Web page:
Thursday, January 22, 2009


New Beginnings
To wonderful older women: The holidays are over and now we can look at some new beginnings in the New Year. Have you made some resolutions? Let’s change them to dreams and bring them into reality. What do you really want to do this year? Are there some family relationships that need help and improvement? Is there something you always wanted to do but keep putting it off until you feel better, have more money, or have the time? Are you waiting for someone to call? Is there someone you need to apologize to or forgive for something? Do you need to allow more exercise into your life? Now is the time to do it. If not now, when? What are you waiting for? If you have been inactive for a while it may be hard to get started but let’s go. Pick one new thing to do this month and do it!

Baby Boomers: You too can make a resolution to acknowledge your older relatives Make some time for them. Schedule them into your week. Call them regularly, send emails, and make an effort to visit more often and include them in your lives. Find out how they are really getting along.

Behind Closed DoorsWhen I was interviewing women for the book Voices of Older Women, I met many active and talented ladies who found many new ways to find purpose in their lives after raising their families. I also met several who were not active and found it difficult to get out and do things. They were very lonely and isolated and hidden behind closed doors so to speak because they found it very hard to let their families know their situation.

The word I hear in my own community is that many older women are alienated from their families for many different reasons either geographically or emotionally. This separation has not been easily understood or accepted without hurt and not knowing how to solve the problem.

As I continue my volunteer work with a senior program that provides volunteer visitors to some of the more lonely, isolated seniors, I have the opportunity to meet many older persons, mostly women, who are living alone and are homebound for many different reasons. The one thing they many seem to have in common is loneliness. This loneliness can be a very pervasive, overcoming, and debilitating feeling. It causes a person to feel unwanted, unimportant, and forgotten, which is reinforced when no one calls or comes by to visit. One can spend many days thinking, and remembering sad events and it is hard to come up out of the doldrums because there seems to be no reason to do this.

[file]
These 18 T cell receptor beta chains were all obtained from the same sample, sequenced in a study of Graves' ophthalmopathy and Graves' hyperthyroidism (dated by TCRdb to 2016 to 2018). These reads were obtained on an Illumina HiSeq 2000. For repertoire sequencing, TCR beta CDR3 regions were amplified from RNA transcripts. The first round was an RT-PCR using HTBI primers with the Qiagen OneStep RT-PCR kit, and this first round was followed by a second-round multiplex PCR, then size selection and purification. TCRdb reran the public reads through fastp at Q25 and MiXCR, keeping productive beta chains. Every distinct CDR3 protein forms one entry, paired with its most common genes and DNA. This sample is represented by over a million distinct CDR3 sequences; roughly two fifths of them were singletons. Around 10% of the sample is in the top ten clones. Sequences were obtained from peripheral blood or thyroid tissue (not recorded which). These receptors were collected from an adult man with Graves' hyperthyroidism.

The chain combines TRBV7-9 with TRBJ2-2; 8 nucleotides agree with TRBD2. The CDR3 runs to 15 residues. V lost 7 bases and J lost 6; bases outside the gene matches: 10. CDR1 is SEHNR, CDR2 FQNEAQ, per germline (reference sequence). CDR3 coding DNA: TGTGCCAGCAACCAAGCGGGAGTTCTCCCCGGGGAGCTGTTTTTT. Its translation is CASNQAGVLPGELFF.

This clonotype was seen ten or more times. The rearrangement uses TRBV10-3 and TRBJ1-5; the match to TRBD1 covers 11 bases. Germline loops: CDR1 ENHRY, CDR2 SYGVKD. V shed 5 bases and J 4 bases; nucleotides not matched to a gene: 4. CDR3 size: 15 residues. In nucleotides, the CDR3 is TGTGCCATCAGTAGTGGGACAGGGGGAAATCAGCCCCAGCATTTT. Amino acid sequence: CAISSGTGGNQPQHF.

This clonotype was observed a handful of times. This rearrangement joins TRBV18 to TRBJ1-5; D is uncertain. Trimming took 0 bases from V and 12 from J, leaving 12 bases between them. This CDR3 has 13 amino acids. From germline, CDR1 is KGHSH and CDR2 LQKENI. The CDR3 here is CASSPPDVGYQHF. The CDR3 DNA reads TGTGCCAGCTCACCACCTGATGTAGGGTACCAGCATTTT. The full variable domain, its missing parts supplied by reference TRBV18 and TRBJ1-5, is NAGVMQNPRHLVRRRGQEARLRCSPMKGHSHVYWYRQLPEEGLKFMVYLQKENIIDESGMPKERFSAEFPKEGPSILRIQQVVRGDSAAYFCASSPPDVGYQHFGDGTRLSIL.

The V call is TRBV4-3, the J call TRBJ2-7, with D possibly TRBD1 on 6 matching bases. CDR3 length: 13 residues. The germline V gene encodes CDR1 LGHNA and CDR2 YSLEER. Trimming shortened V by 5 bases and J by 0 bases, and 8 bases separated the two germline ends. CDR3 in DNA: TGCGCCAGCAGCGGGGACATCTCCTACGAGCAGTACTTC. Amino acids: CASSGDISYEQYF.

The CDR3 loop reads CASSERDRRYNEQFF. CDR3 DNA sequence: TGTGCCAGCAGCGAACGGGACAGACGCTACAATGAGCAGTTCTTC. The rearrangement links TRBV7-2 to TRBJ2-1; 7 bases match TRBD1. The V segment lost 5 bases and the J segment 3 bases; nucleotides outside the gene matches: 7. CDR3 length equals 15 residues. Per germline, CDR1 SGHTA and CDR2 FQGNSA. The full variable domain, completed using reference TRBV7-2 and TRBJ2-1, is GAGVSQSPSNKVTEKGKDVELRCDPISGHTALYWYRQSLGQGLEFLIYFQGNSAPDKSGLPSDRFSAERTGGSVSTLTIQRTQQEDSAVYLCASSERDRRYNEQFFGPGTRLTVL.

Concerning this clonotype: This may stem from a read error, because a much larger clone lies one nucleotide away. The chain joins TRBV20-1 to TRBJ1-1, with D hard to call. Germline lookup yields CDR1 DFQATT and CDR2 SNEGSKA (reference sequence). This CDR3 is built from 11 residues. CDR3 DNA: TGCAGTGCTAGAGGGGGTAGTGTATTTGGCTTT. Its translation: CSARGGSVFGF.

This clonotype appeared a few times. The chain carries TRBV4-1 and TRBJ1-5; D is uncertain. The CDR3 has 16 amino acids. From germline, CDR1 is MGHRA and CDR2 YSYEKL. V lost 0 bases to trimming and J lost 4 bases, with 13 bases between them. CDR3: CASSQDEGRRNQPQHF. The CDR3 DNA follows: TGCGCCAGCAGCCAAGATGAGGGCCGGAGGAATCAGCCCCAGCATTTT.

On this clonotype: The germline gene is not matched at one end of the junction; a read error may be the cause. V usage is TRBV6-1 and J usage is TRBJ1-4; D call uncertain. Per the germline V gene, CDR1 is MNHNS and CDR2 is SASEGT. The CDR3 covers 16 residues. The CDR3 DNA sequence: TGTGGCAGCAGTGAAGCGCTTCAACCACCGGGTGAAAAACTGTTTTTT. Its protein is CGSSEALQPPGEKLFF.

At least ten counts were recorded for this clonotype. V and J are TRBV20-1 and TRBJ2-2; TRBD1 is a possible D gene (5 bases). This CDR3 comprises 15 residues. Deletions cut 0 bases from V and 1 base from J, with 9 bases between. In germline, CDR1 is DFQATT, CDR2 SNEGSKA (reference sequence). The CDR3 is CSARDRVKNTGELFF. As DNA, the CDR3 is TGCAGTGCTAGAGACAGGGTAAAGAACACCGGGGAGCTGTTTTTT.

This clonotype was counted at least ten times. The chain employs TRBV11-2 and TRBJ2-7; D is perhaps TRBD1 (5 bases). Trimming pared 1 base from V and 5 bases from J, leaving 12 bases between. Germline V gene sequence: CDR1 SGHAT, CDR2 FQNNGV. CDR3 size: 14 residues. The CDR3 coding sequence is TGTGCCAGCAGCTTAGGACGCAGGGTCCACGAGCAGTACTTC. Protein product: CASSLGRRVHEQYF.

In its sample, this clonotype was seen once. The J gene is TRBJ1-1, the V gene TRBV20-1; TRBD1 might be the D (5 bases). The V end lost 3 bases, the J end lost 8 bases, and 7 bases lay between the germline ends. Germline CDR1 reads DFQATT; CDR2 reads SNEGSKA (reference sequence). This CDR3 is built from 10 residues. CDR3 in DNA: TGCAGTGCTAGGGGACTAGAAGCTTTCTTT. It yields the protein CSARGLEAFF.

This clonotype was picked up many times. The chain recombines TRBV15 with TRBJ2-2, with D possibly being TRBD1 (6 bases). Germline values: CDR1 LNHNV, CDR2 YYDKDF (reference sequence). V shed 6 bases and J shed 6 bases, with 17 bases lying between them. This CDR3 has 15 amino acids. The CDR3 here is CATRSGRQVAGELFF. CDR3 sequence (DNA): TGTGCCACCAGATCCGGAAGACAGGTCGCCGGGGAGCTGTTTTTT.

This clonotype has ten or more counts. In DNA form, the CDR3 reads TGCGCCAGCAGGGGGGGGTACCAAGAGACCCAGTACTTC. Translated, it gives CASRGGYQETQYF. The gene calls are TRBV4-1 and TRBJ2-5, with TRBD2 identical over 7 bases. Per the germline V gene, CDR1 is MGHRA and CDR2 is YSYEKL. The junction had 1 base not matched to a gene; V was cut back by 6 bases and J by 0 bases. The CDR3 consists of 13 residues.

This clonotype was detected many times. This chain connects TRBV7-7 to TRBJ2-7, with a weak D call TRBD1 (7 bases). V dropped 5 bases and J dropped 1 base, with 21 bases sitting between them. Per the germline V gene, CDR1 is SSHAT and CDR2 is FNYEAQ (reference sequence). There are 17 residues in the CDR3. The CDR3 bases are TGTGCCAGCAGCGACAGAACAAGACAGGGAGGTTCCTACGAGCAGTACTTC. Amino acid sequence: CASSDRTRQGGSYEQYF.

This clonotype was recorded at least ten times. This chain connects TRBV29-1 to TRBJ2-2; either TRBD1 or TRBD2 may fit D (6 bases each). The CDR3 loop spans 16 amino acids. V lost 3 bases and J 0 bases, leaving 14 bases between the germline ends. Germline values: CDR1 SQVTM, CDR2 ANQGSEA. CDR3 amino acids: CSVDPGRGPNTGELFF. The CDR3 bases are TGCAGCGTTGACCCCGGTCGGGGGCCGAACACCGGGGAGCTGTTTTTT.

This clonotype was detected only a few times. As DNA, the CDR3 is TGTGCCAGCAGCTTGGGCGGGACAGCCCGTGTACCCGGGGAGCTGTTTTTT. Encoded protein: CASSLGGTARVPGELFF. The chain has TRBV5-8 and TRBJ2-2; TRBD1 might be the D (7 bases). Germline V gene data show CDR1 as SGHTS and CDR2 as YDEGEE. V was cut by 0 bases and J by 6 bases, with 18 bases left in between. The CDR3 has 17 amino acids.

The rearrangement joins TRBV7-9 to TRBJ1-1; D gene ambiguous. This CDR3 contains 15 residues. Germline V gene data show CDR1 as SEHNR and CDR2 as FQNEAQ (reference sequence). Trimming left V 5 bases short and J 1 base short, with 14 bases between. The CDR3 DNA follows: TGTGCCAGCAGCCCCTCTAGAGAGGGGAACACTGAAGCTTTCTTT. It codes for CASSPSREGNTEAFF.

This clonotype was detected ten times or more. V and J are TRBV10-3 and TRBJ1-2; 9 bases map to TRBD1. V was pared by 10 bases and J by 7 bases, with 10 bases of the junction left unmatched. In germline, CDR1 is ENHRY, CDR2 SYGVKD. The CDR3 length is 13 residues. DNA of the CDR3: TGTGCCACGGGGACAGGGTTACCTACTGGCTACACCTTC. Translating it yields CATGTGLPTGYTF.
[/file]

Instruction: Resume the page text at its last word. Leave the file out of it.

The reason may be because one has recently lost a spouse or because one does not get out much because of disabilities or lack of transportation. Or it may be that they have moved away from their family home and friends and find it difficult to make more friends. In any event the result is they are home alone and lonely. Let’s face it – getting old alone is not good. Just when one needs socialization more than ever it disappears. One forgets how to be hospitable when there is no one to be hospitable with except the TV.
A person may even have family nearby, who are very busy with their own jobs and children and have forgotten to schedule in their older relative. The older person does not always let the family know how lonely she is. She kind of thinks that the family should know this and remember to call or stop in. Consequently, the communication stops and neither really know how the other is doing.

The visitor program matches the older person with a volunteer who visits once a week and provides the minimum of socialization but is sometimes a real life line to a person isolated and lonely behind closed doors. But it is a last resort to a major problem.
The problem is that there is a lack of honest communication between generations which leaves one person very lonely but also deprives both of learning about each other.

There is a need for communicating long before the older relative is totally alone and isolated. The family needs to know what to do if the older relative becomes ill. The older relative needs to be able to trust that the family will honor their wishes about long term care issues, finances, and living arrangements. This can only be done through early ongoing conversations. You can start the conversation now. Let’s remove the barriers to communication between the generations.

Next some community efforts at finding ways to communicate with each other.

Read more!